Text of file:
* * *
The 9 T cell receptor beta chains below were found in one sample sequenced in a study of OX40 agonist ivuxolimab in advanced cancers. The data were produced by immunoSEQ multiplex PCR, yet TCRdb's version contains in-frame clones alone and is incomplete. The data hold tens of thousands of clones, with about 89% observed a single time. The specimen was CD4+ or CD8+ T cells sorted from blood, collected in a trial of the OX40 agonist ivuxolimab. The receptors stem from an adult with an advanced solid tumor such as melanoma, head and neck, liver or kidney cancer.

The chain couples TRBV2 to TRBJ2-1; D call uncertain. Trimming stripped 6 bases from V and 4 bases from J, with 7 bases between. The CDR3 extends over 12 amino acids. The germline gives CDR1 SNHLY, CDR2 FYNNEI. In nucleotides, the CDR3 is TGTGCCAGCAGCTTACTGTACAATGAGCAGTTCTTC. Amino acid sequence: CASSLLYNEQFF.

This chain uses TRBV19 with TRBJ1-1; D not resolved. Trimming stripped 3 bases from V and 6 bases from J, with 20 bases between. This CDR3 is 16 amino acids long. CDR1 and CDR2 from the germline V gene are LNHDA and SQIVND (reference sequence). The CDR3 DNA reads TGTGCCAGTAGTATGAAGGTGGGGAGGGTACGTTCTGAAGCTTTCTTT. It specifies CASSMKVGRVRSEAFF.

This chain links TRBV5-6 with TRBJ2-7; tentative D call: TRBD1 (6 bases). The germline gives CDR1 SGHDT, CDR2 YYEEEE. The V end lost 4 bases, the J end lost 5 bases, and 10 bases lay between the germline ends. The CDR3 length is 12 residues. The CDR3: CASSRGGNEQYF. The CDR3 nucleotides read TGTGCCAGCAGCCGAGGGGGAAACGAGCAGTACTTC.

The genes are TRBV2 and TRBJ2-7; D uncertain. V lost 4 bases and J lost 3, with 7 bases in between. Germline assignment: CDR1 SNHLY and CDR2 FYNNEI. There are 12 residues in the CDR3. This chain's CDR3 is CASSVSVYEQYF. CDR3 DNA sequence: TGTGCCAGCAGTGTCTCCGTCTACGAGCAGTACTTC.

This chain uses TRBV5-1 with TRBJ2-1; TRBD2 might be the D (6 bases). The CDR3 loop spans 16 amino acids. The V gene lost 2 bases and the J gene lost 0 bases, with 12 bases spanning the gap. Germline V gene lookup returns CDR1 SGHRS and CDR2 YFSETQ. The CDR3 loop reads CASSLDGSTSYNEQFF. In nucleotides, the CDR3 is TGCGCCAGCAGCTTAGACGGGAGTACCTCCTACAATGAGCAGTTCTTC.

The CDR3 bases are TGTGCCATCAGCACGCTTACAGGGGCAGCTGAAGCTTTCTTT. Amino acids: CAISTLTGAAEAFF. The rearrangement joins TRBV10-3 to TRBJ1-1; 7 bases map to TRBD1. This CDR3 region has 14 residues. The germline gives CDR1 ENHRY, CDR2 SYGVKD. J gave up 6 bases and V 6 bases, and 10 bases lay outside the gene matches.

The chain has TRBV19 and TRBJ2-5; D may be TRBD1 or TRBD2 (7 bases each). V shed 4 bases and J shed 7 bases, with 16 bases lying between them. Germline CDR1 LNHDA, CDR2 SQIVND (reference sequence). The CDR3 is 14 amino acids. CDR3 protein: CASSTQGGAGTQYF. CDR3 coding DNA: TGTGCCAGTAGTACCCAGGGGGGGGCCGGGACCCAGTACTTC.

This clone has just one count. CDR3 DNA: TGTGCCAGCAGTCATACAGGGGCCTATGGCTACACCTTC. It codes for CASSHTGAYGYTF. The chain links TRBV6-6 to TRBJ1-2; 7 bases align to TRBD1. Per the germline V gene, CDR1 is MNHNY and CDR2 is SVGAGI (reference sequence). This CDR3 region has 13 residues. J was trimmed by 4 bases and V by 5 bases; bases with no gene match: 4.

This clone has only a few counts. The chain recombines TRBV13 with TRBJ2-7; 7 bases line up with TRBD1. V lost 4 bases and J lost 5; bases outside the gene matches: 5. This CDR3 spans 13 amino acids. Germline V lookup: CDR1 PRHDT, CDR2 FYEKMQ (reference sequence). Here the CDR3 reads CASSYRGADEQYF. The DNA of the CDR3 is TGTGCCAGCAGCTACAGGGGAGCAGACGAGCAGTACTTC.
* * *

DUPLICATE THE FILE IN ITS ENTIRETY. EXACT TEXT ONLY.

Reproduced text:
The 9 T cell receptor beta chains below were found in one sample sequenced in a study of OX40 agonist ivuxolimab in advanced cancers. The data were produced by immunoSEQ multiplex PCR, yet TCRdb's version contains in-frame clones alone and is incomplete. The data hold tens of thousands of clones, with about 89% observed a single time. The specimen was CD4+ or CD8+ T cells sorted from blood, collected in a trial of the OX40 agonist ivuxolimab. The receptors stem from an adult with an advanced solid tumor such as melanoma, head and neck, liver or kidney cancer.

The chain couples TRBV2 to TRBJ2-1; D call uncertain. Trimming stripped 6 bases from V and 4 bases from J, with 7 bases between. The CDR3 extends over 12 amino acids. The germline gives CDR1 SNHLY, CDR2 FYNNEI. In nucleotides, the CDR3 is TGTGCCAGCAGCTTACTGTACAATGAGCAGTTCTTC. Amino acid sequence: CASSLLYNEQFF.

This chain uses TRBV19 with TRBJ1-1; D not resolved. Trimming stripped 3 bases from V and 6 bases from J, with 20 bases between. This CDR3 is 16 amino acids long. CDR1 and CDR2 from the germline V gene are LNHDA and SQIVND (reference sequence). The CDR3 DNA reads TGTGCCAGTAGTATGAAGGTGGGGAGGGTACGTTCTGAAGCTTTCTTT. It specifies CASSMKVGRVRSEAFF.

This chain links TRBV5-6 with TRBJ2-7; tentative D call: TRBD1 (6 bases). The germline gives CDR1 SGHDT, CDR2 YYEEEE. The V end lost 4 bases, the J end lost 5 bases, and 10 bases lay between the germline ends. The CDR3 length is 12 residues. The CDR3: CASSRGGNEQYF. The CDR3 nucleotides read TGTGCCAGCAGCCGAGGGGGAAACGAGCAGTACTTC.

The genes are TRBV2 and TRBJ2-7; D uncertain. V lost 4 bases and J lost 3, with 7 bases in between. Germline assignment: CDR1 SNHLY and CDR2 FYNNEI. There are 12 residues in the CDR3. This chain's CDR3 is CASSVSVYEQYF. CDR3 DNA sequence: TGTGCCAGCAGTGTCTCCGTCTACGAGCAGTACTTC.

This chain uses TRBV5-1 with TRBJ2-1; TRBD2 might be the D (6 bases). The CDR3 loop spans 16 amino acids. The V gene lost 2 bases and the J gene lost 0 bases, with 12 bases spanning the gap. Germline V gene lookup returns CDR1 SGHRS and CDR2 YFSETQ. The CDR3 loop reads CASSLDGSTSYNEQFF. In nucleotides, the CDR3 is TGCGCCAGCAGCTTAGACGGGAGTACCTCCTACAATGAGCAGTTCTTC.

The CDR3 bases are TGTGCCATCAGCACGCTTACAGGGGCAGCTGAAGCTTTCTTT. Amino acids: CAISTLTGAAEAFF. The rearrangement joins TRBV10-3 to TRBJ1-1; 7 bases map to TRBD1. This CDR3 region has 14 residues. The germline gives CDR1 ENHRY, CDR2 SYGVKD. J gave up 6 bases and V 6 bases, and 10 bases lay outside the gene matches.

The chain has TRBV19 and TRBJ2-5; D may be TRBD1 or TRBD2 (7 bases each). V shed 4 bases and J shed 7 bases, with 16 bases lying between them. Germline CDR1 LNHDA, CDR2 SQIVND (reference sequence). The CDR3 is 14 amino acids. CDR3 protein: CASSTQGGAGTQYF. CDR3 coding DNA: TGTGCCAGTAGTACCCAGGGGGGGGCCGGGACCCAGTACTTC.

This clone has just one count. CDR3 DNA: TGTGCCAGCAGTCATACAGGGGCCTATGGCTACACCTTC. It codes for CASSHTGAYGYTF. The chain links TRBV6-6 to TRBJ1-2; 7 bases align to TRBD1. Per the germline V gene, CDR1 is MNHNY and CDR2 is SVGAGI (reference sequence). This CDR3 region has 13 residues. J was trimmed by 4 bases and V by 5 bases; bases with no gene match: 4.

This clone has only a few counts. The chain recombines TRBV13 with TRBJ2-7; 7 bases line up with TRBD1. V lost 4 bases and J lost 5; bases outside the gene matches: 5. This CDR3 spans 13 amino acids. Germline V lookup: CDR1 PRHDT, CDR2 FYEKMQ (reference sequence). Here the CDR3 reads CASSYRGADEQYF. The DNA of the CDR3 is TGTGCCAGCAGCTACAGGGGAGCAGACGAGCAGTACTTC.